In Malaysia the outer layer of D. canniformis is separated from the stem and split into long fibres, which are dried in the sun, after which they are ready for use. In Indonesia the green epidermis is scraped from the cut stems, which are dried and split, after which the soft inner layer is removed, leaving hard, shiny, thin strips. In the Philippines gathered stems are dried in the sun, after which they are split and the inner part of the stems is removed until the desired thickness is obtained.

Genetic resources and breeding

D. canniformis does not seem threatened with extinction, though supply of stem material is decreasing and more uncertain locally in the Philippines. No germplasm collections or breeding activities of D. canniformis are known to exist.


D. canniformis seems to be gradually replacing rattan in the handicraft or cottage industry, largely due to the destruction and decline of the primary jungle favoured by many of the rattan species. Because handicrafts made of D. canniformis are less durable than those made from rattans, they are generally newer, which may also contribute to the impression that its use is increasing. An advantage of D. canniformis is that it is easy to collect and prepare. D. canniformis will probably not fully replace rattan, because some rattan species can be (and are) cultivated as well.


  • Blehaut, J.-F., 1994. Iban baskets. Sarawak Literary Society, Kuching, Sarawak, Malaysia. pp. 40-45.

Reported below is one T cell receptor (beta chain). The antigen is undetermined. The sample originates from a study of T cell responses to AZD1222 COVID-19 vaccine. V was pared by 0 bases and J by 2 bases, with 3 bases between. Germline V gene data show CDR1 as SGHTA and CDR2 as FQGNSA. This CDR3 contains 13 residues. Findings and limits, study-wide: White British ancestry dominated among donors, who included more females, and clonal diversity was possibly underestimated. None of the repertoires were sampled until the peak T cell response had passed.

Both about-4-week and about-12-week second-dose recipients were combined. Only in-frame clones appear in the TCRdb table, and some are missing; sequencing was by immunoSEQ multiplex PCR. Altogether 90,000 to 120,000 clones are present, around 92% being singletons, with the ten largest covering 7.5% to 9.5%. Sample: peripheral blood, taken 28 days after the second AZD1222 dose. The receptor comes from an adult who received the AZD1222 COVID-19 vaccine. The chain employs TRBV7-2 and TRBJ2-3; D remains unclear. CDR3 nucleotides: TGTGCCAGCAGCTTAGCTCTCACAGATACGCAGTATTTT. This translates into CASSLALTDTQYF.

• Borboran, L.C., Pasig, S.D. & Dionglay, M.G., 1983. Bamban: another promising raw material for our cottage industry. Canopy International 9(3): 13-14.
  • Brown, W.H., 1951. Useful plants of the Philippines. Reprint. Vol. 1. Technical Bulletin 10. Department of Agriculture and Natural Resources. Bureau of Printing, Manila, the Philippines. p. 437.
  • Christensen, H., 1997. An ethnobotanical survey of the flora used by two longhouse communities in Sarawak and an evaluation of their agronomic potential for agroforestry based farming systems. PhD thesis, University of Århus, Risskov, Denmark. Appendix 1, p. 90.
  • Holttum, R.E., 1951. The Marantaceae of Malaya. Gardens Bulletin, Singapore 13: 254-296.
  • Koyama, T., 1978. Maranthaceae. In: Li, H.-L., Liu, T.-S., Huang, T.-C., Koyama, T. & DeVol, C.E. (Editors): Flora of Taiwan. Vol. 5. Epoch Publishing Co., Taipei, Taiwan. pp. 856-858.


S.P. Teo